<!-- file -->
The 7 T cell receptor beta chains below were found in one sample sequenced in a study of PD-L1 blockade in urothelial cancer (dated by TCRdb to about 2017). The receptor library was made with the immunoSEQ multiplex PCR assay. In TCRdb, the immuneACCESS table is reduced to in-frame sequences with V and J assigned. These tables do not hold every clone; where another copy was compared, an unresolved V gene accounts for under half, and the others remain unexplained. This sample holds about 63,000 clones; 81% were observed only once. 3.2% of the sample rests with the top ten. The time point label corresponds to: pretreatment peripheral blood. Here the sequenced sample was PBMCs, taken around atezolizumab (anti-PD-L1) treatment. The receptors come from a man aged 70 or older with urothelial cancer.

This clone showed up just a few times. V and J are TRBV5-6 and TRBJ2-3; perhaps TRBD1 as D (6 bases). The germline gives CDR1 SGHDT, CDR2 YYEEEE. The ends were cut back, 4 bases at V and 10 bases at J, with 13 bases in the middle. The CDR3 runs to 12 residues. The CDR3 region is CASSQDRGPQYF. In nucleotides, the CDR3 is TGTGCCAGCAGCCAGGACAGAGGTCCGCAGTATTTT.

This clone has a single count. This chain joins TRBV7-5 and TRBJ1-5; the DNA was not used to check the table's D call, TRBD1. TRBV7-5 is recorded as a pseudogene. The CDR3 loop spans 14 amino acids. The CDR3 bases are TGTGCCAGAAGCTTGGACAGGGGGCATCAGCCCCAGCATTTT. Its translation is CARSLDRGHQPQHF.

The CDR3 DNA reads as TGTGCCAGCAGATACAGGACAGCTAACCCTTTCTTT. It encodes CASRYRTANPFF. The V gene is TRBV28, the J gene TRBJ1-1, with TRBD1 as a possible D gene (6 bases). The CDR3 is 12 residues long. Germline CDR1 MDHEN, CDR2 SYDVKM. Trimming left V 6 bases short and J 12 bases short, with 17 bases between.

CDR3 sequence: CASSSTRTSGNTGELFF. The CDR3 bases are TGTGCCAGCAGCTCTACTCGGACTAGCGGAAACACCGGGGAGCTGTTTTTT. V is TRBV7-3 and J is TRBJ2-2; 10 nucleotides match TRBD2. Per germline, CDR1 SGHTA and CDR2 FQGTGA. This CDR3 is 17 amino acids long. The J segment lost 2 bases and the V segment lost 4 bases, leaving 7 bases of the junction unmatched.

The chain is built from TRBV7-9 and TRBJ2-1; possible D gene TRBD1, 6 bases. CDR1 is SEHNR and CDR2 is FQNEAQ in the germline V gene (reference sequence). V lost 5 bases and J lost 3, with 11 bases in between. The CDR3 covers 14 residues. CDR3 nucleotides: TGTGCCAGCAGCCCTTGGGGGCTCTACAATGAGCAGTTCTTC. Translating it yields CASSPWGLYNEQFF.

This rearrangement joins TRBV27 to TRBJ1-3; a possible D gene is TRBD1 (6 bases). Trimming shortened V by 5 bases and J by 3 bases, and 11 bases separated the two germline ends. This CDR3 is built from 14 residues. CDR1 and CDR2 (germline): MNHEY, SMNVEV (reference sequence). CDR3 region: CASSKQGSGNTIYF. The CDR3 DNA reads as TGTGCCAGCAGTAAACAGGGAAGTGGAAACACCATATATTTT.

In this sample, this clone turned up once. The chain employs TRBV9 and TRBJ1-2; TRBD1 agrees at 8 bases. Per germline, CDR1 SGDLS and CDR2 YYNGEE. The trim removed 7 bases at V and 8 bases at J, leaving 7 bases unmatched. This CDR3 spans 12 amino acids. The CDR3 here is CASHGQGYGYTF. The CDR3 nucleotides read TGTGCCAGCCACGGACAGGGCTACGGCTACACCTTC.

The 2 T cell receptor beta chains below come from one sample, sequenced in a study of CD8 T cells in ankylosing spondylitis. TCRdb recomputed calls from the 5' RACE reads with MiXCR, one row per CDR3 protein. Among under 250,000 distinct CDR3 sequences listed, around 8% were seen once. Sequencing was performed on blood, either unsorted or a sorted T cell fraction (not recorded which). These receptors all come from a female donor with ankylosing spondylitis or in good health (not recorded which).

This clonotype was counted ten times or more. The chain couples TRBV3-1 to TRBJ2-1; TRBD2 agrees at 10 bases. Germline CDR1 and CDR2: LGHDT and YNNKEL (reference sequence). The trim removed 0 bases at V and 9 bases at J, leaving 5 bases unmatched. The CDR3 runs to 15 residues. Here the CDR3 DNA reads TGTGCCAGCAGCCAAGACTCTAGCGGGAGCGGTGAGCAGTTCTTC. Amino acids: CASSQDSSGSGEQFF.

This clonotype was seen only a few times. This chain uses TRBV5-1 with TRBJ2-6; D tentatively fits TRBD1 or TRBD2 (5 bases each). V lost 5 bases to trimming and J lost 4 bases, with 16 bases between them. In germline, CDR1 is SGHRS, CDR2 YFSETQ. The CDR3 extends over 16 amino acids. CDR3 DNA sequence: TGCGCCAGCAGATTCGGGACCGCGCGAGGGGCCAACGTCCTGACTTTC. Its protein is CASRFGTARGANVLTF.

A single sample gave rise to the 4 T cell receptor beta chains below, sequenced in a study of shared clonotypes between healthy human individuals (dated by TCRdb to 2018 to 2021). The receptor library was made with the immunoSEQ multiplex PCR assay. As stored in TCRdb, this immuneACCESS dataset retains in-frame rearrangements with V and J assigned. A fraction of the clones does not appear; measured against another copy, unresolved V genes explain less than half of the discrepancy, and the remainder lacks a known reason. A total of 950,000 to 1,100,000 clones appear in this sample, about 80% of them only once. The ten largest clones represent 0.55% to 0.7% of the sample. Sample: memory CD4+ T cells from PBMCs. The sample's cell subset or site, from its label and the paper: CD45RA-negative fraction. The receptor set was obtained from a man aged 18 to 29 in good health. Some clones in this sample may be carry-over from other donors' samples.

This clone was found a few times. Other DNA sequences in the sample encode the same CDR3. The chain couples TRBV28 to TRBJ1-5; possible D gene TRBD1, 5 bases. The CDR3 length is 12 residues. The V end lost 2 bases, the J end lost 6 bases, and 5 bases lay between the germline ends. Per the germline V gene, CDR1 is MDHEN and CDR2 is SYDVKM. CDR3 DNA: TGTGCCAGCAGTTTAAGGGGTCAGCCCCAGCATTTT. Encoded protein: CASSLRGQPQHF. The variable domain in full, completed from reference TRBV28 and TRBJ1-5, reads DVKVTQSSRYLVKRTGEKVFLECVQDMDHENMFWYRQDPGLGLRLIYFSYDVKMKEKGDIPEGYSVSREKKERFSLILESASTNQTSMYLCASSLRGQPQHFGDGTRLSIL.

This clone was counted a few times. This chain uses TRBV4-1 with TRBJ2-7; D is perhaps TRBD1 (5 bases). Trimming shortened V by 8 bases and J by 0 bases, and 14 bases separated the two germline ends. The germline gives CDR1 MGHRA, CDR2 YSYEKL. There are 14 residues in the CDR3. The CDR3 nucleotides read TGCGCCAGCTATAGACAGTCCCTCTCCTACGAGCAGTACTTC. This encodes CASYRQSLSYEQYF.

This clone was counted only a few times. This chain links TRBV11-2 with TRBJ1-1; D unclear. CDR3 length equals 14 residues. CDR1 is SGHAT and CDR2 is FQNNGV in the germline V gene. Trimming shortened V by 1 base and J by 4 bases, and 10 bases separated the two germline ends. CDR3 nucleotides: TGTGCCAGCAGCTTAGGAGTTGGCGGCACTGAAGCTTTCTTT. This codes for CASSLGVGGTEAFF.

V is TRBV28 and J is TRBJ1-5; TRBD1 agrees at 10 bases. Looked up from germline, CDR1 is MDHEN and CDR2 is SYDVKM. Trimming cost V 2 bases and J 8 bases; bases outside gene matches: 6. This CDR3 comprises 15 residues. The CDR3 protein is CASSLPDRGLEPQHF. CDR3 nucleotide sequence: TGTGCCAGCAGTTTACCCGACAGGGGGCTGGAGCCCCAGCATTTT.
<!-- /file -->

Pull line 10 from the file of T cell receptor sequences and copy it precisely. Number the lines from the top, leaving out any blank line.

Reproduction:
This clonotype was counted ten times or more. The chain couples TRBV3-1 to TRBJ2-1; TRBD2 agrees at 10 bases. Germline CDR1 and CDR2: LGHDT and YNNKEL (reference sequence). The trim removed 0 bases at V and 9 bases at J, leaving 5 bases unmatched. The CDR3 runs to 15 residues. Here the CDR3 DNA reads TGTGCCAGCAGCCAAGACTCTAGCGGGAGCGGTGAGCAGTTCTTC. Amino acids: CASSQDSSGSGEQFF.